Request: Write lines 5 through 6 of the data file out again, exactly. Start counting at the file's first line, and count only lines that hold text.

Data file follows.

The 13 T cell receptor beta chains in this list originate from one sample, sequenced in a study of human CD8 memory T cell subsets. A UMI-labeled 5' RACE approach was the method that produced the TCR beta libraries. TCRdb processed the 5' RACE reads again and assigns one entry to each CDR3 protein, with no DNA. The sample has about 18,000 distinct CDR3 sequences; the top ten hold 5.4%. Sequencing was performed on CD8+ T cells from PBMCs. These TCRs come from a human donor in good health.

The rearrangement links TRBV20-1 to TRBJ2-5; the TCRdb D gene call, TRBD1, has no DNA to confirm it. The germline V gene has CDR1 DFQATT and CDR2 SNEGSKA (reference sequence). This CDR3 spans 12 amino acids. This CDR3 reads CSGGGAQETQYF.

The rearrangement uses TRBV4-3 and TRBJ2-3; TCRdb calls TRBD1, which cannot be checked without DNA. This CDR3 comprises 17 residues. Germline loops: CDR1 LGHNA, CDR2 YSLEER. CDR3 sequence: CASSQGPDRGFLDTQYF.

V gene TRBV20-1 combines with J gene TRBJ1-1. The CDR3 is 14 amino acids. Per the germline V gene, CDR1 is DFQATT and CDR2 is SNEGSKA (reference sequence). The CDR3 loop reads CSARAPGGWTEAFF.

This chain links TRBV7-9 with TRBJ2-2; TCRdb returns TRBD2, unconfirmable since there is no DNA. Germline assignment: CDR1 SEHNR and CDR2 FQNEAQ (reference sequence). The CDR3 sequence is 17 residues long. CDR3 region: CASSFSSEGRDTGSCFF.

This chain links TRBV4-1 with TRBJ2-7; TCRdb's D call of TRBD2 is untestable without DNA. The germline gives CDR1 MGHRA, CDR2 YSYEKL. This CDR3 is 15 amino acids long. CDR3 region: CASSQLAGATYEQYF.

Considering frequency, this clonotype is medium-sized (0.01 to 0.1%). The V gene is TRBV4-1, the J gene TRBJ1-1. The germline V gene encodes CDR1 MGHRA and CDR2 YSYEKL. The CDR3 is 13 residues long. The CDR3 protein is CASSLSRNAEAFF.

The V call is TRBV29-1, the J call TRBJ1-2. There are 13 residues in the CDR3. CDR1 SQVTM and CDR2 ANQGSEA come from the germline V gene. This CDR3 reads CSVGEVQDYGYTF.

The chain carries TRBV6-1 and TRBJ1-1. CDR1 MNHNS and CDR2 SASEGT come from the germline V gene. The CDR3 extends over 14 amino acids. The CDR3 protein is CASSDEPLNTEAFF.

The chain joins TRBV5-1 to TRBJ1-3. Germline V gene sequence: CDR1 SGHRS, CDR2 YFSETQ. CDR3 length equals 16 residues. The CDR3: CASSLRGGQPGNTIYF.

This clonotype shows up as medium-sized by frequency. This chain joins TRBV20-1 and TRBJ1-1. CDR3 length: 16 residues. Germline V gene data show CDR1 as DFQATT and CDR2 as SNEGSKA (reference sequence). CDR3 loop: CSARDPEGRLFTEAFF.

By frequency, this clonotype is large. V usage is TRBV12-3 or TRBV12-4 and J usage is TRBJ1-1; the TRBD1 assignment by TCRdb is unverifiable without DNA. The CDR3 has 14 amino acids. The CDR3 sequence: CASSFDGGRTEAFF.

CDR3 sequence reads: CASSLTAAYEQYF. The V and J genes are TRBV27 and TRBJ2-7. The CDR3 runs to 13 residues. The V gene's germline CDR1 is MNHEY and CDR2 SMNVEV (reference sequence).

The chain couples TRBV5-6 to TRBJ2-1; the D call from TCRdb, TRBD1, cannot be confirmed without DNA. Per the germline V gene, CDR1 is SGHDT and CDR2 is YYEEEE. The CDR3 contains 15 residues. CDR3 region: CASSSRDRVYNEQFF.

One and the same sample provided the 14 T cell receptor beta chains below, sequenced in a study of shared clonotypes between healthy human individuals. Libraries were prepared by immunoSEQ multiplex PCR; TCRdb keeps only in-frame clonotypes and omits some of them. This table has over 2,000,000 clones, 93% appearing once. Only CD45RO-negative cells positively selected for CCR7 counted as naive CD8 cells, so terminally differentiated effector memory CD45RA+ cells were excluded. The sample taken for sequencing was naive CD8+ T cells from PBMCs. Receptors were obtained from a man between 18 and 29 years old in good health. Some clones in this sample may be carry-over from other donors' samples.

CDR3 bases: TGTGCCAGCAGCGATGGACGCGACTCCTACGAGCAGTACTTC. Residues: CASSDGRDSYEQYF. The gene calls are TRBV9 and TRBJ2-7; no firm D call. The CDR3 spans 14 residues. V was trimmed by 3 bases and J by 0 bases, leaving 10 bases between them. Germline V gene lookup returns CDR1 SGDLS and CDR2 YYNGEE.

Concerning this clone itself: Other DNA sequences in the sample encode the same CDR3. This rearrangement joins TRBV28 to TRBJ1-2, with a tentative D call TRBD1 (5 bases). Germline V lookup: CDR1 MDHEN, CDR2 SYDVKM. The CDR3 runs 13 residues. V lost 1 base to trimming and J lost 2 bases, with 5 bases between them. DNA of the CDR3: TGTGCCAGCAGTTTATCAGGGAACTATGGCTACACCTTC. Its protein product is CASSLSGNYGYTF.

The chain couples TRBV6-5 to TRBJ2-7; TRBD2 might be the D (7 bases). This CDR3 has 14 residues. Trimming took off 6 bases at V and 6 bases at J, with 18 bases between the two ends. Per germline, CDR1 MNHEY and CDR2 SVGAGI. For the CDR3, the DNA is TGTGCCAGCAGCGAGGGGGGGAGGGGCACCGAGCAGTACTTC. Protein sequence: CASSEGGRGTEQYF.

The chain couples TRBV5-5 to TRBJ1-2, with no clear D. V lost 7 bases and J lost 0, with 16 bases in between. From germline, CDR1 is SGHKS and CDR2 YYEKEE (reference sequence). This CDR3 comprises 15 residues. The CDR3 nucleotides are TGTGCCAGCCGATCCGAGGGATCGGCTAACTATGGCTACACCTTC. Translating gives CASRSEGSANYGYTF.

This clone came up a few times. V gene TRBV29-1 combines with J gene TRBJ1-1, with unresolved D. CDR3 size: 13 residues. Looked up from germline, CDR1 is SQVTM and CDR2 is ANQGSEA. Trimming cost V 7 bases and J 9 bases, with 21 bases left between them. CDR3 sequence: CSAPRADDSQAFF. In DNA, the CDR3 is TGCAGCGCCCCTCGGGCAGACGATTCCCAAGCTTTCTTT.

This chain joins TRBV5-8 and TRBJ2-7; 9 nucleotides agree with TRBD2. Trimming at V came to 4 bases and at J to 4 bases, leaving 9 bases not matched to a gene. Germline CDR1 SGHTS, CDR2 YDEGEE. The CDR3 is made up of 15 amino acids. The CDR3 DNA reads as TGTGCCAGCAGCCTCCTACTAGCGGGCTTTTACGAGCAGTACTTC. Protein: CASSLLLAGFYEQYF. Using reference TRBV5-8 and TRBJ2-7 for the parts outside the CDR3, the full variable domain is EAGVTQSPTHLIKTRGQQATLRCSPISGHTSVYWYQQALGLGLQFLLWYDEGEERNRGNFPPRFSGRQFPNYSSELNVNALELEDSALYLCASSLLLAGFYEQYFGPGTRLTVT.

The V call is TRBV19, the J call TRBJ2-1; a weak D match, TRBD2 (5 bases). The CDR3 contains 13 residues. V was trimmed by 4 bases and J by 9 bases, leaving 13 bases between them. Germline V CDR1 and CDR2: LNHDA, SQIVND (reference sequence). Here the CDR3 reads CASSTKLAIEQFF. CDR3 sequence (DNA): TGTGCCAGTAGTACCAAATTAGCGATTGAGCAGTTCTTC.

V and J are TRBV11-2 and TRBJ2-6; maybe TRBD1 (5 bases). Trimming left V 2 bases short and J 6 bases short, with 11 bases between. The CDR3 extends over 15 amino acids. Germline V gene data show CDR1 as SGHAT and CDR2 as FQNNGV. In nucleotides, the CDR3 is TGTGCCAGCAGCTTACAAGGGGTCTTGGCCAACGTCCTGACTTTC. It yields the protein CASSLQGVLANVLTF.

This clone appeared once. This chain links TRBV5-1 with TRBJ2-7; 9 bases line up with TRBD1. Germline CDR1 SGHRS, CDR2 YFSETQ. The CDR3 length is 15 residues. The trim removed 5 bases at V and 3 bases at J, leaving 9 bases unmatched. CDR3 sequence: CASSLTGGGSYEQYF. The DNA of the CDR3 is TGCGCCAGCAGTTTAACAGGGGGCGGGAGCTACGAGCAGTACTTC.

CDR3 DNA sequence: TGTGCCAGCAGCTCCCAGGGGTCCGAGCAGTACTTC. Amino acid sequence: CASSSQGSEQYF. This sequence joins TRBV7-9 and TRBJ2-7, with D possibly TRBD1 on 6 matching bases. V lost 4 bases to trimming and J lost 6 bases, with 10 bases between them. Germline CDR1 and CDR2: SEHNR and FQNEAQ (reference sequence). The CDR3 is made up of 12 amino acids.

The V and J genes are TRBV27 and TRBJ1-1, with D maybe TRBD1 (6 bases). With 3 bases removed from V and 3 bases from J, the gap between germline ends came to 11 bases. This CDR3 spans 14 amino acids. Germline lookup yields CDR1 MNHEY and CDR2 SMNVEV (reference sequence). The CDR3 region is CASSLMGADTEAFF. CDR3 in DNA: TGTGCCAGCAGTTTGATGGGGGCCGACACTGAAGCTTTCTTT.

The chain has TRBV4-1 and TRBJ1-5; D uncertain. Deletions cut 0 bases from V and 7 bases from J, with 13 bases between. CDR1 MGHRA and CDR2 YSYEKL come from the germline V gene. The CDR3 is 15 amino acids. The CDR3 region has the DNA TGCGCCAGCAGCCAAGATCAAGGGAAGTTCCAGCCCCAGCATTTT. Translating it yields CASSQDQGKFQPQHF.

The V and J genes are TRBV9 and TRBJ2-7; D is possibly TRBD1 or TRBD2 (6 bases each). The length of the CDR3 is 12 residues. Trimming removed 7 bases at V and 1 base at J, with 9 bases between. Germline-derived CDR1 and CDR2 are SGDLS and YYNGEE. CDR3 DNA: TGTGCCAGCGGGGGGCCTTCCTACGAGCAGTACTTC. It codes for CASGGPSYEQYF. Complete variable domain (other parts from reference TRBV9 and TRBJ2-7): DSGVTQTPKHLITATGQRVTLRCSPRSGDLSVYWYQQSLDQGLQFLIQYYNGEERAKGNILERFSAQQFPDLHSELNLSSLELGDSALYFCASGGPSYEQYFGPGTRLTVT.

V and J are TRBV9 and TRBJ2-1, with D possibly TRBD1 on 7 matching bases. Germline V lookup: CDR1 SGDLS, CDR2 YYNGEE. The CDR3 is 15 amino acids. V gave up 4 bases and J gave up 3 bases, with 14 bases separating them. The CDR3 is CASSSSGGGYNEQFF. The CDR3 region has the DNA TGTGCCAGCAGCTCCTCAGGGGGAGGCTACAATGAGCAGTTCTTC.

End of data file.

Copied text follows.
This chain links TRBV7-9 with TRBJ2-2; TCRdb returns TRBD2, unconfirmable since there is no DNA. Germline assignment: CDR1 SEHNR and CDR2 FQNEAQ (reference sequence). The CDR3 sequence is 17 residues long. CDR3 region: CASSFSSEGRDTGSCFF.

This chain links TRBV4-1 with TRBJ2-7; TCRdb's D call of TRBD2 is untestable without DNA. The germline gives CDR1 MGHRA, CDR2 YSYEKL. This CDR3 is 15 amino acids long. CDR3 region: CASSQLAGATYEQYF.